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What Is Cardiovascular Fitness?

By Bryce Edmonds

Updated October 23, 2008

(LifeWire) - After years of equating decreased body weight with increased health, things are starting to get more complicated. Recent research suggests that being thin doesn't necessarily mean you're "fit." The opposite can be true as well: being overweight doesn't always mean you're in poor cardiovascular shape. Experts say that the key issue is "cardiovascular fitness."

The National Health and Nutrition Examination Survey (NHANES), a national health survey conducted by the Centers for Disease Control and Prevention, defines cardiovascular fitness as the body's ability to take in, distribute and use oxygen.

The heart and blood system are central to this process. Simply put, the more effectively your heart pumps blood -- and therefore oxygen -- to your muscles and organs, the greater your cardiovascular fitness. The best indicator of cardiovascular fitness is your VO2 max, also termed maximal oxygen uptake or aerobic power.

What you look like on the outside may not reflect your cardiovascular fitness. For example, a 2007 study in the Journal of the American Medical Association found that individuals who are overweight but active can have better cardiovascular fitness than those who are thin but inactive.

Additional findings suggest that being thin doesn't rule out hidden fat that may surround internal organs. Studies funded by Britain's Medical Research Council have found that seemingly healthy, slim individuals may actually carry around internal fat that can lead to conditions, such as diabetes and heart disease.

Just because you get out and walk several times a week, however, doesn't give you a cardiovascular pass to pack on the pounds. A 2008 Harvard study in the Archives of Internal Medicine concluded that "even high levels of physical activity did not eliminate the excess risk of [coronary heart disease] associated with overweight and obesity."

To assess your own cardiovascular fitness you may want to try a simple VO2 max test. Ultimately, you may want to start heart rate training to increase cardiovascular fitness and weight loss, but remember, always consult a physician before beginning an exercise program.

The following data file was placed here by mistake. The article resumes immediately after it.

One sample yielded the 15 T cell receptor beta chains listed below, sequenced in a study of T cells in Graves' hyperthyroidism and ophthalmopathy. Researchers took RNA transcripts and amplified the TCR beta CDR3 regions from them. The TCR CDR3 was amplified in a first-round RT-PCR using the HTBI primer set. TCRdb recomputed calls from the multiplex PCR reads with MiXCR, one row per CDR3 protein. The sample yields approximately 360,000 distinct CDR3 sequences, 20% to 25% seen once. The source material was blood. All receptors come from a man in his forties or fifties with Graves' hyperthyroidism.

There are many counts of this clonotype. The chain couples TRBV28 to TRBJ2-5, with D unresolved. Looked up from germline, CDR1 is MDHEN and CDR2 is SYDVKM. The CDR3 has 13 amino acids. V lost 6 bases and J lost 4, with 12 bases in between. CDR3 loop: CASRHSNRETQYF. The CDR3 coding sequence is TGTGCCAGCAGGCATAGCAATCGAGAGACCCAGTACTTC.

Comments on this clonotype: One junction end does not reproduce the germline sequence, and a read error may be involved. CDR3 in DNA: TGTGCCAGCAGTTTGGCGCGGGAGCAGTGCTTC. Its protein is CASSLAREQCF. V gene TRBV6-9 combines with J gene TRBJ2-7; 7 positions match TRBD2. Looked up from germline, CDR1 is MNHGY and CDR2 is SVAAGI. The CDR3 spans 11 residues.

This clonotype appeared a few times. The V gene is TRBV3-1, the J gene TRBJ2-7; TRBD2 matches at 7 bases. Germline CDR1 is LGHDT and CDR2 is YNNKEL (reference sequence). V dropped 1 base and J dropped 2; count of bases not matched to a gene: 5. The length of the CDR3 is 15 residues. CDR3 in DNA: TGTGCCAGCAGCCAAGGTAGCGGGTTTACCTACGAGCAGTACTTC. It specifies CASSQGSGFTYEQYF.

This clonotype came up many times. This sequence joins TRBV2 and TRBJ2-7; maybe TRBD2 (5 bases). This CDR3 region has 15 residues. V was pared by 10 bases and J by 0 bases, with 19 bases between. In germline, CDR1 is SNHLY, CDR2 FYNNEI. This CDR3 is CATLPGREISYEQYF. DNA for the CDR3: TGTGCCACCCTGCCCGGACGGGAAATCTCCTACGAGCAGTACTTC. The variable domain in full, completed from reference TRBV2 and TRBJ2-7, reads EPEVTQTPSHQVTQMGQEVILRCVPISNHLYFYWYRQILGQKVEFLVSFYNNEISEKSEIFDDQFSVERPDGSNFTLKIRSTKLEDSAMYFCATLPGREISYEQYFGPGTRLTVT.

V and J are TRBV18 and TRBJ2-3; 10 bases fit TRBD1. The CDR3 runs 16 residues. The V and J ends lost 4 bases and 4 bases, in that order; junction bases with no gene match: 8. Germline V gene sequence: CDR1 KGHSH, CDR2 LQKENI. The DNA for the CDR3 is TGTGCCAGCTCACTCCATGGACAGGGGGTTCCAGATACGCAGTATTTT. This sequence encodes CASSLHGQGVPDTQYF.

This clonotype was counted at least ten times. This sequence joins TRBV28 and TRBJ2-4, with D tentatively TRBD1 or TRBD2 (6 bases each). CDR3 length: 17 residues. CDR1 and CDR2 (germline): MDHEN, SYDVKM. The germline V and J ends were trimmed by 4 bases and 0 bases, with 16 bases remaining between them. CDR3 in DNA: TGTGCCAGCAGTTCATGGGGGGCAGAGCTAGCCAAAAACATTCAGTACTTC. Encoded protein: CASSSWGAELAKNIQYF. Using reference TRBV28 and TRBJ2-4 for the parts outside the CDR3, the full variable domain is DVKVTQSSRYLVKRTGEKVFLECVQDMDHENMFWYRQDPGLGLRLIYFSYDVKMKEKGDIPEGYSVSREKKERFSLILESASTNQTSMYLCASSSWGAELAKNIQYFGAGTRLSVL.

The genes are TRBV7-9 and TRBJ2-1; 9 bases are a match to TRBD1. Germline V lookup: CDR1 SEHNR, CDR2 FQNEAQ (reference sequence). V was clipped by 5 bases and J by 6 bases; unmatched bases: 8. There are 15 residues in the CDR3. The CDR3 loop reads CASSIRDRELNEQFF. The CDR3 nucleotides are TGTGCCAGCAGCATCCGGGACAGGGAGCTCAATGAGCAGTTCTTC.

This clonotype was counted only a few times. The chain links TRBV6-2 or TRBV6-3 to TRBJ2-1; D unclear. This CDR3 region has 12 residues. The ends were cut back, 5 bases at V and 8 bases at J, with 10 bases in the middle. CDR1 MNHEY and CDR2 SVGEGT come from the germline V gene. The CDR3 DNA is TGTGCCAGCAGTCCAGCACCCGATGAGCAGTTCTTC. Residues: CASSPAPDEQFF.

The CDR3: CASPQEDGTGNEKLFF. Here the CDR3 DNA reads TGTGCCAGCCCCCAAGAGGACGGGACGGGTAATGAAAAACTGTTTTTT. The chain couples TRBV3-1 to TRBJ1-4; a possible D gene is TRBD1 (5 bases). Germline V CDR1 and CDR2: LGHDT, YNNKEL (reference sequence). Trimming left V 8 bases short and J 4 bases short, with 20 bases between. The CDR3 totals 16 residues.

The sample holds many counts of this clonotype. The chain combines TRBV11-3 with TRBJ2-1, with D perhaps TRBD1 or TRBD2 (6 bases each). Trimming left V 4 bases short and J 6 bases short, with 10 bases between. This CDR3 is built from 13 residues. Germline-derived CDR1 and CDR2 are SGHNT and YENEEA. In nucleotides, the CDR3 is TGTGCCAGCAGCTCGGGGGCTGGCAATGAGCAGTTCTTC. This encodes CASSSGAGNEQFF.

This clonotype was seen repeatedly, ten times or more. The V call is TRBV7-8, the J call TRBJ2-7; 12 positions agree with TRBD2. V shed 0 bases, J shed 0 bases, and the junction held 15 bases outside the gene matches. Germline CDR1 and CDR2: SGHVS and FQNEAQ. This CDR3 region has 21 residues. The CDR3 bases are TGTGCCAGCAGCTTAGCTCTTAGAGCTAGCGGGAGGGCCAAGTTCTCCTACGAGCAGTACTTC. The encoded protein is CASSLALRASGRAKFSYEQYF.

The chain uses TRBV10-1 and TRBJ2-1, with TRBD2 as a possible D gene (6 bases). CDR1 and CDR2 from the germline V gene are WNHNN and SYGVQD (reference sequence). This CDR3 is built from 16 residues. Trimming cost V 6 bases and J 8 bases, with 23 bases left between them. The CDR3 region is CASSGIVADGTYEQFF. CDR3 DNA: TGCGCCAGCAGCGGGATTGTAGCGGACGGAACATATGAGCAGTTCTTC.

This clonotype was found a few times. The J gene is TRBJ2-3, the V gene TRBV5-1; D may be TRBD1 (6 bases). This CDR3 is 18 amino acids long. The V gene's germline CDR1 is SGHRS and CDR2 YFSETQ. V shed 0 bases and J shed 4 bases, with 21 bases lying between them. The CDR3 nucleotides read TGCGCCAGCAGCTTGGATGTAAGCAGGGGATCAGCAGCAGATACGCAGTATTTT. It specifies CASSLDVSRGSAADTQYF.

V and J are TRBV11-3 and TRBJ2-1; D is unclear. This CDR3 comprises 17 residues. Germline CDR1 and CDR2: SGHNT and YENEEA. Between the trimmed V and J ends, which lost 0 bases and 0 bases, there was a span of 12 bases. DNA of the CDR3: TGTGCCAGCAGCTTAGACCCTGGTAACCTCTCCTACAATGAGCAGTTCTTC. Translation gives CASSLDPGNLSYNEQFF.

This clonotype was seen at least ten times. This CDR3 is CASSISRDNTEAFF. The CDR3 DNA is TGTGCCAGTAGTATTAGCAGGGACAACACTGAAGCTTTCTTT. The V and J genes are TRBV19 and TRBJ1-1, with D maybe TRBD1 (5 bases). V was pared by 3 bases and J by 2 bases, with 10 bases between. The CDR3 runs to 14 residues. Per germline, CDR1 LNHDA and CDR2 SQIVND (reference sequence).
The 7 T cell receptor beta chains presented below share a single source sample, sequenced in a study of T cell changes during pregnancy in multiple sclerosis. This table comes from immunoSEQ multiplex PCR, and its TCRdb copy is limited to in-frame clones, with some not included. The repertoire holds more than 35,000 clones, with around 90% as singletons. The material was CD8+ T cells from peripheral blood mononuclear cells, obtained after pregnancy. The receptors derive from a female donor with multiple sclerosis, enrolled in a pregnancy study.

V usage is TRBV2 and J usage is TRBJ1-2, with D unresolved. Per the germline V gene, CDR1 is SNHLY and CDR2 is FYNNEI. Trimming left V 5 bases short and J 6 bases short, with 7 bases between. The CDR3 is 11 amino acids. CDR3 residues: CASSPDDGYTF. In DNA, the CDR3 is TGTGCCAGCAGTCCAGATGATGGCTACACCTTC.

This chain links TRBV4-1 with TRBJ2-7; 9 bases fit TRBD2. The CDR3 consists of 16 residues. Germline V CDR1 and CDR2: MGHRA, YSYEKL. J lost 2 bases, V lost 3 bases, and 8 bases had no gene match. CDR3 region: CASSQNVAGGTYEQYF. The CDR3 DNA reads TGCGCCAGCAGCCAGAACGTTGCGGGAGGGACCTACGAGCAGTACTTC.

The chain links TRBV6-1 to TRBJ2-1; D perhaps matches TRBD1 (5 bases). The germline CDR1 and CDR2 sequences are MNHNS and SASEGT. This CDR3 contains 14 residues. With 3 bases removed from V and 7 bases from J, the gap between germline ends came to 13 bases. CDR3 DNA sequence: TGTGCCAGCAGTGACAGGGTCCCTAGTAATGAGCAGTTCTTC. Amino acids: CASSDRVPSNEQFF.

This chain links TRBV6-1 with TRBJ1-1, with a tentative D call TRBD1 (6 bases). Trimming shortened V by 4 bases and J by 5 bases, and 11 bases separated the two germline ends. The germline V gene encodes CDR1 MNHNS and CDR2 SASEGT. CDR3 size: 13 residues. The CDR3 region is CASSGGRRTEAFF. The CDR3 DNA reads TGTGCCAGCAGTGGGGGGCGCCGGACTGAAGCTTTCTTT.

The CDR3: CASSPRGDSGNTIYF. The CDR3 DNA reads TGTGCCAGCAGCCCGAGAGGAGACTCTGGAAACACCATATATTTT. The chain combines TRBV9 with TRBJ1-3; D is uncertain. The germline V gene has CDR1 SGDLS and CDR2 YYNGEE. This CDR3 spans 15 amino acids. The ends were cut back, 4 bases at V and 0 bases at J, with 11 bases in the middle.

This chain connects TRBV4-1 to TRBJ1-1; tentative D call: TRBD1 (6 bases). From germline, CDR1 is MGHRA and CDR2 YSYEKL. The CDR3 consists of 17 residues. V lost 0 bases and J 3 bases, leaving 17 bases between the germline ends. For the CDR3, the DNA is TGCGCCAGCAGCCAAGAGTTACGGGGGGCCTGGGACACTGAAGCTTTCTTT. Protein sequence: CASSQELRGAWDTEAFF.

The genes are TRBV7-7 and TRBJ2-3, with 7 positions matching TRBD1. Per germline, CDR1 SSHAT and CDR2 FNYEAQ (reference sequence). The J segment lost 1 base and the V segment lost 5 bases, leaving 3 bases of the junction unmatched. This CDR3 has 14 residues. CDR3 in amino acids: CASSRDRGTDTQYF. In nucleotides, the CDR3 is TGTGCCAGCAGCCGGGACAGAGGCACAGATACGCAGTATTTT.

How much exercise is really necessary to improve cardiac health? Read about it here.

Sources:

"National Health and Nutrition Examination Survey: Cardiovascular Fitness Procedures Manual." cdc.gov. Jan 2004. Centers for Disease Control and Prevention. 6 Oct 2008. <http://www.cdc.gov/nchs/data/nhanes/cv.pdf>.



"Overweight? You Might Not Know It." mrc.ac.uk. 11 Dec 2006. Medical Research Council. 6 Oct 2008. <http://www.mrc.ac.uk/NewsViewsAndEvents/News/MRC003439>.



Sui, Xuemei, Michael J. LaMonte, James N. Laditka, James W. Hardin, Nancy Chase, Steven P. Hooker, and Steven N. Blair. "Cardiorespiratory Fitness and Adiposity as Mortality Predictors in Older Adults." Journal of the American Medical Association. 298:21 (2007): 2507-16. 6 Oct 2008. <http://jama.ama-assn.org/cgi/content/full/298/21/2507>.



Weinstein, Amy R., Howard D. Sesso, I-Min Lee, MBBS, Kathryn M. Rexrode, Nancy R. Cook, JoAnn E. Manson, Julie E. Buring, and J. Michael Gaziano. "The Joint Effects of Physical Activity and Body Mass Index on Coronary Heart Disease Risk in Women." Archives of Internal Medicine. 168 (2008): 884-90. 6 Oct 2008. <http://archinte.ama-assn.org/cgi/content/full/168/8/884>.


LifeWire, a part of The New York Times Company, provides original and syndicated online lifestyle content. Bryce Edmonds is a Los Angeles-based freelance writer. He has written for Vegetarian Times, Yoga Journal, Natural Solutions and more.

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